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Environment Modeling-Based Requirements Engineering for Software Intensive Systems

Book Description

Environment Modeling-Based Requirements Engineering for Software Intensive Systems provides a new and promising approach for engineering the requirements of software-intensive systems, presenting a systematic, promising approach to identifying, clarifying, modeling, deriving, and validating the requirements of software-intensive systems from well-modeled environment simulations. In addition, the book presents a new view of software capability, i.e. the effect-based software capability in terms of environment modeling.

  • Provides novel and systematic methodologies for engineering the requirements of software-intensive systems
  • Describes ontologies and easily-understandable notations for modeling software-intensive systems
  • Analyzes the functional and non-functional requirements based on the properties of the software surroundings
  • Provides an essential, practical guide and formalization tools for the task of identifying the requirements of software-intensive systems
  • Gives system analysts and requirements engineers insight into how to recognize and structure the problems of developing software-intensive systems

Table of Contents

  1. Cover image
  2. Title page
  3. Table of Contents
  4. Copyright
  5. About the Author
  6. Preface
  7. Acknowledgments
  8. Part 1. Background
    1. Introduction
    2. Chapter 1. Requirements and Requirements Engineering
      1. 1.1. Requirements
      2. 1.2. Requirements Engineering
      3. 1.3. Three Dimensions of Requirements Engineering
    3. Chapter 2. Requirements Engineering Methodologies
      1. 2.1. Metaphor: “To-Be System Is for Automatically Measuring and Controlling the Reality”
      2. 2.2. Metaphor: “To-Be System Is for Fulfilling Real-World Goals That Stakeholders Want to Achieve”
      3. 2.3. Metaphor: “To-Be System Is for Improving the Dependencies Among Intentional Actors”
      4. 2.4. Metaphor: “To-Be System Is for Enhancing the As-Is System Usage Experience”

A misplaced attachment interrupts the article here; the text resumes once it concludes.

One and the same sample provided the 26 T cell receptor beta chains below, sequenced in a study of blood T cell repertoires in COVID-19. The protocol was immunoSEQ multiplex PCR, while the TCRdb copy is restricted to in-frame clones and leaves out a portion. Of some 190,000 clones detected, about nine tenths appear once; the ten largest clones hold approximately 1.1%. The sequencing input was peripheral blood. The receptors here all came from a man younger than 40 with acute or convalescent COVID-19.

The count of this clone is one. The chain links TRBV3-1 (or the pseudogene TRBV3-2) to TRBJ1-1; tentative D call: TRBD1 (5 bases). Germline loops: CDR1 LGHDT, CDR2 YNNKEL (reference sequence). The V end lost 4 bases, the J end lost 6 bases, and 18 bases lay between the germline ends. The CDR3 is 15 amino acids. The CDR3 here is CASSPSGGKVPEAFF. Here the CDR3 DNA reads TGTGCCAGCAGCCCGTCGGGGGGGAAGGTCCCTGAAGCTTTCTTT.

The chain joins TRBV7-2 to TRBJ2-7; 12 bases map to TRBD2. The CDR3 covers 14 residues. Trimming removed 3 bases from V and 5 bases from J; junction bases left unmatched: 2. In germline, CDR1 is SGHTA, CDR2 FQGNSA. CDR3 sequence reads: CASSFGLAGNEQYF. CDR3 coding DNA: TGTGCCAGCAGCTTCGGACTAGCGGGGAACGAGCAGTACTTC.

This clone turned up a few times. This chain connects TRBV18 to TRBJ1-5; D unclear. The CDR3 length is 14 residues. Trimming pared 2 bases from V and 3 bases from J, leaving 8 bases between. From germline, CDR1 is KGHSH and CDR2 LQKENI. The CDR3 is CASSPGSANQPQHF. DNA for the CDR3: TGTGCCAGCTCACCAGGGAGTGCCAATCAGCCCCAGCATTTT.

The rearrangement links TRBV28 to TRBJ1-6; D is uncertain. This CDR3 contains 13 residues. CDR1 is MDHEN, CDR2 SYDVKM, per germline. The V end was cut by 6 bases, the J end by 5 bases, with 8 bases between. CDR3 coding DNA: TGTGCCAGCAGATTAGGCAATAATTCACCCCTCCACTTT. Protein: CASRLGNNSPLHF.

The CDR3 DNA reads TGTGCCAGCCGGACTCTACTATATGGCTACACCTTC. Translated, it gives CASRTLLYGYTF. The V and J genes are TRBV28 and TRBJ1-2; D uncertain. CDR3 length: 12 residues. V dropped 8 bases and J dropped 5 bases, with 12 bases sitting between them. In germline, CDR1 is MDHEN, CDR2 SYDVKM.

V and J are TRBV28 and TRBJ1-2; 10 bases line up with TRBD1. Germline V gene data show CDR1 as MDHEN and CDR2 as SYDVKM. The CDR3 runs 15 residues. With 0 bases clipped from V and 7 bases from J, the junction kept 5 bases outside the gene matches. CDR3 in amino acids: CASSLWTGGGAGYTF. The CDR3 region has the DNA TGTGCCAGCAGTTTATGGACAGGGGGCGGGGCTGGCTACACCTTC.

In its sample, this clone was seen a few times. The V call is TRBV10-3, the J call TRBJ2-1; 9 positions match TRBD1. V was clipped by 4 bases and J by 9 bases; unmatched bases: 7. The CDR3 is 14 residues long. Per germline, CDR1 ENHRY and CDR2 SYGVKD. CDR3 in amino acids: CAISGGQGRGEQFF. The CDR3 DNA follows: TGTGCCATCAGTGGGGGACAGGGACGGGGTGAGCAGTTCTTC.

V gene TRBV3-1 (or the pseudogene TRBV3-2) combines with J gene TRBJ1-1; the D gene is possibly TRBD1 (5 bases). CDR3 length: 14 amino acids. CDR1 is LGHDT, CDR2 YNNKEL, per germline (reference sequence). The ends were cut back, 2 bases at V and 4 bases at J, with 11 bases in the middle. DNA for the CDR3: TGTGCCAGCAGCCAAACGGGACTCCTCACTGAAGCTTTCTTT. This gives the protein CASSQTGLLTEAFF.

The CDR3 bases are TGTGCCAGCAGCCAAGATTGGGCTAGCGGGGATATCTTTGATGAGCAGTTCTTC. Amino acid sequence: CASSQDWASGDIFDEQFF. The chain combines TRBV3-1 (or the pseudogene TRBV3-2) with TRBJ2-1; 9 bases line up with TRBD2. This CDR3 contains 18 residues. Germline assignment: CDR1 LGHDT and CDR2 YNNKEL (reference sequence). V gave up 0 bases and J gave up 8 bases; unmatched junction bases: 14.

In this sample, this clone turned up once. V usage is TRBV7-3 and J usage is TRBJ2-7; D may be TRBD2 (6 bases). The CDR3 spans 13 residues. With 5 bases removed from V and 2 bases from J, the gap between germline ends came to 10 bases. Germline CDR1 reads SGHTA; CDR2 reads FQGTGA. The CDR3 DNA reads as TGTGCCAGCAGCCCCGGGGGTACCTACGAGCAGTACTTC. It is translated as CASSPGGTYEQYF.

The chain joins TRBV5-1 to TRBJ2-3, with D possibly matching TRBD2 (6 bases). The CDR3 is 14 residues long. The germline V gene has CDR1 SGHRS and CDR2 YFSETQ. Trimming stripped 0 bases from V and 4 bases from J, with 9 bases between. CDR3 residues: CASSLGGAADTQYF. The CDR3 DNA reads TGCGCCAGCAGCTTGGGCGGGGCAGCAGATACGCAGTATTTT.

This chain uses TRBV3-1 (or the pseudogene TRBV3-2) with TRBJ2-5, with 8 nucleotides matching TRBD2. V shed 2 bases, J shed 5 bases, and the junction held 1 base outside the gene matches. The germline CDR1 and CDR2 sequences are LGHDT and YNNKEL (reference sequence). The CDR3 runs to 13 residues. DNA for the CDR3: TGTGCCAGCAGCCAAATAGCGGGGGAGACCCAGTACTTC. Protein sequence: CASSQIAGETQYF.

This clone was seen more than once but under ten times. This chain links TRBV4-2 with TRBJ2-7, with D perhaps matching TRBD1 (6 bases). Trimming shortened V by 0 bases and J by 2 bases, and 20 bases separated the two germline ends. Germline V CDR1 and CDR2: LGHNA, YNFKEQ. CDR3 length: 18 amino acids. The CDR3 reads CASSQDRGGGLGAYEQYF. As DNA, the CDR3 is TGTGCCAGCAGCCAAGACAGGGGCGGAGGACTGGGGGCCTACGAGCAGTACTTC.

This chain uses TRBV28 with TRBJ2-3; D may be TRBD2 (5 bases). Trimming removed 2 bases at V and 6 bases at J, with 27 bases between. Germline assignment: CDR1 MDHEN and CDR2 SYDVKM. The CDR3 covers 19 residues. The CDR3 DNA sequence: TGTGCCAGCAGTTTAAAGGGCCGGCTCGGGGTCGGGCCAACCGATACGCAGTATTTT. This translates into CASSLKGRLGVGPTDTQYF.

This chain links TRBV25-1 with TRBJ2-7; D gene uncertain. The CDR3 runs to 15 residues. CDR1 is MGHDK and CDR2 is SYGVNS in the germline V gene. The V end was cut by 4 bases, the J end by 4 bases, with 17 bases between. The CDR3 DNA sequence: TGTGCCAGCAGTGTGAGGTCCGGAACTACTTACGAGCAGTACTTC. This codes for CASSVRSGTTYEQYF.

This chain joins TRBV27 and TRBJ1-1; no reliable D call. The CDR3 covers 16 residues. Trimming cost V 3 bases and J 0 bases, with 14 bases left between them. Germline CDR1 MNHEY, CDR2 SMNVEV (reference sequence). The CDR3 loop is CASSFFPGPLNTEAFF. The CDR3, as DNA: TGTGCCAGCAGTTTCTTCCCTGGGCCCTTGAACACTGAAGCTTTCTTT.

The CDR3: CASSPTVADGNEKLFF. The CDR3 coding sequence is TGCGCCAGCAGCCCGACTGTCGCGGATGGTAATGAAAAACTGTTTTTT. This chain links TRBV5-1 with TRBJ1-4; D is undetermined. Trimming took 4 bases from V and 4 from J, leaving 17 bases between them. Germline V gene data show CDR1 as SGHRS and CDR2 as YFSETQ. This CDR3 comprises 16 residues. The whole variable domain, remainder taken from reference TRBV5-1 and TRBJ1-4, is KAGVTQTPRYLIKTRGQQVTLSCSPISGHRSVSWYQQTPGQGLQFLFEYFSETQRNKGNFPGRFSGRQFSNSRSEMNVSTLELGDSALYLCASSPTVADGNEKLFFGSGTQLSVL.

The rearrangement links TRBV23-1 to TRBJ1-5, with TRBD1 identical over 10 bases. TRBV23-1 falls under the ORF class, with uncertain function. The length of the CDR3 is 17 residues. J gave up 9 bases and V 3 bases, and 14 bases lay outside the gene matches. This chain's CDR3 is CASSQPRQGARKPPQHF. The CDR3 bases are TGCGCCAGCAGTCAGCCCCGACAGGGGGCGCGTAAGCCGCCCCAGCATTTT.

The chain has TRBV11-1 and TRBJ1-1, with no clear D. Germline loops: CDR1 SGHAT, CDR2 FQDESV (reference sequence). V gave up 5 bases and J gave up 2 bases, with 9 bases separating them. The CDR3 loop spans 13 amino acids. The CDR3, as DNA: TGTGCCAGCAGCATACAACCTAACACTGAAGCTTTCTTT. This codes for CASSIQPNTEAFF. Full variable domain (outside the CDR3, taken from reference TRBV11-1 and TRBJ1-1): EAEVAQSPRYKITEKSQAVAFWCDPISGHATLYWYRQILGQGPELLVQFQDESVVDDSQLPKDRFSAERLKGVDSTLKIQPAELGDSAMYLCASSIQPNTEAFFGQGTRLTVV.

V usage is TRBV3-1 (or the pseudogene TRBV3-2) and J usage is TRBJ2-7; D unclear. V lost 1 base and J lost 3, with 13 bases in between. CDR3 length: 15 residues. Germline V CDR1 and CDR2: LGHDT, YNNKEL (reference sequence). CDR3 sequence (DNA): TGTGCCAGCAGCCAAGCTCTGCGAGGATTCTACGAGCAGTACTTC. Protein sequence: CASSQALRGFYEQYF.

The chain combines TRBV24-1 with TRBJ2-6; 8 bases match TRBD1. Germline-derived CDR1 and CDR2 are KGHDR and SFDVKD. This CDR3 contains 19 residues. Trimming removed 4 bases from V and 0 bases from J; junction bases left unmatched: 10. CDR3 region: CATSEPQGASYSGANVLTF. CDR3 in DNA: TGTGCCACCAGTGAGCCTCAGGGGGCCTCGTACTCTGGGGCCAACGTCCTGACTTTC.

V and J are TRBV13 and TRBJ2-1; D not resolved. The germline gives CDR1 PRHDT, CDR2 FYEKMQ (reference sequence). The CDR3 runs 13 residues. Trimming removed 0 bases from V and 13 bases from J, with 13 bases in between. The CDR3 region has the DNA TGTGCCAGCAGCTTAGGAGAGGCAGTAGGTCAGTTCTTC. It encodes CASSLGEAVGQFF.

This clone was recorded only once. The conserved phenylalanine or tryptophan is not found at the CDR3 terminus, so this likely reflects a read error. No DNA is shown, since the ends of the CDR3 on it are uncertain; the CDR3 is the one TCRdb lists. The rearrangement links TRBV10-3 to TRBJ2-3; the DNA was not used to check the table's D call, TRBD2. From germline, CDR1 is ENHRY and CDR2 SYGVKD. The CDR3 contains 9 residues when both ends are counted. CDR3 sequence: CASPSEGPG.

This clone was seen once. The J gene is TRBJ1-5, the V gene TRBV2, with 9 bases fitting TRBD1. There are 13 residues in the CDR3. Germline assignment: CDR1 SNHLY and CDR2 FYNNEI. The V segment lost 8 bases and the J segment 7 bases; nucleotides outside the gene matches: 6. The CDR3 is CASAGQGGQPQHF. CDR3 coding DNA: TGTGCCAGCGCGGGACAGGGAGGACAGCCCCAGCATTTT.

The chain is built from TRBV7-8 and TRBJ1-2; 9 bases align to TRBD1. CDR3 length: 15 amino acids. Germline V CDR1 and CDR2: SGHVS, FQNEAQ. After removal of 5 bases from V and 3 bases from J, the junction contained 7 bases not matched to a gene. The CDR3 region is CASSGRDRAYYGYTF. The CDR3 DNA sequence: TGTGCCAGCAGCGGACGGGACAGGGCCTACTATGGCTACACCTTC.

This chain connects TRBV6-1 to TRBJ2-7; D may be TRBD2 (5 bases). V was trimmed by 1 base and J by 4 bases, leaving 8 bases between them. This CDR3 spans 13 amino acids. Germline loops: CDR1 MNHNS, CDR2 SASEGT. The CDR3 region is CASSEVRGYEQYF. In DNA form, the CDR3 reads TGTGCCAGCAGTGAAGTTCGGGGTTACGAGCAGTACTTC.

5. 2.5. Metaphor: “To-Be System Is for Establishing Relationships Among Phenomena of Reality”
      6. 2.6. Summary
    4. Chapter 3. Importance of Interactive Environment
      1. 3.1. Software-Intensive Systems
      2. 3.2. Challenges to Requirements Engineering
      3. 3.3. Environment, Requirements, and Specification
    5. Part One References
  9. Part 2. Ontology and System-Interactive Environment Ontology
    1. Introduction
    2. Chapter 4. Ontology-Oriented Interactive Environment Modeling
      1. 4.1. Ontology and Ontologies
      2. 4.2. Types of Ontologies
      3. 4.3. Ontology-Oriented Domain Modeling
      4. 4.4. Top-Level Environment Ontology
      5. 4.5. Domain Environment Ontology
    3. Chapter 5. Domain Environment Ontology Construction
      1. 5.1. Domain Environment Modeling via Knowledge Engineering
      2. 5.2. Domain Environment Ontology Construction
      3. 5.3. Automatic Domain Environment Ontology Construction
      4. 5.4. Another Example of Domain Environment Ontology
      5. 5.5. Summary
    4. Chapter 6. Feature Model of Domain Environment
      1. 6.1. Feature Model and Feature Configuration
      2. 6.2. Environment Feature Model
      3. 6.3. Goal Feature Model
      4. 6.4. Summary
    5. Part Two References
  10. Part 3. Environment Modeling-Based System Capability
    1. Introduction
    2. Chapter 7. Effect-Oriented System Capability
      1. 7.1. Capability Specification of Semantic Web Services
      2. 7.2. Effect-Based Capability Model
      3. 7.3. System Capability Profile
      4. 7.4. Summary
    3. Chapter 8. Reasoning I: System Capability Comparison and Composition
      1. 8.1. Related Work in Service-Oriented Computing
      2. 8.2. Environment Modeling-Based Capability Comparison
      3. 8.3. Environment Modeling-Based Capability Composition
      4. 8.4. Summary
    4. Chapter 9. Reasoning II: System Capability Refinement
      1. 9.1. Guided Process for Scenario Description
      2. 9.2. Scenario-Based Capability Projection
      3. 9.3. Summary
    5. Chapter 10. Reasoning III: System Capability Aggregation
      1. 10.1. Principles and Architecture
      2. 10.2. Requirements-Driven Agent Aggregation
      3. 10.3. Capability Assignment Problem
      4. 10.4. Summary
    6. Part Three References
  11. Part 4. Environment-Related Nonfunctionalities
    1. Introduction
    2. Chapter 11. The System Dependability Problem
      1. 11.1. Background and Principles
      2. 11.2. Cybernetics and Model of Dependable Systems
      3. 11.3. Function and Control Capability Profile Cluster Requirements Elicitation and Modeling
      4. 11.4. Summary
    3. Chapter 12. The System Dynamic Adaptability Concern
      1. 12.1. Dynamic Adaptation Mechanisms
      2. 12.2. Modeling Dynamic Adaptation Capability
      3. 12.3. Expression of Conformance-Based Dynamical Adaptation
      4. 12.4. Summary
    4. Chapter 13. Other Nonfunctionality Patterns
      1. 13.1. Introduction
      2. 13.2. Problem-Oriented Nonfunctional Requirement Patterns and Their Concerns
      3. 13.3. A Case Study
      4. 13.4. Discussion
    5. Part Four References
  12. Index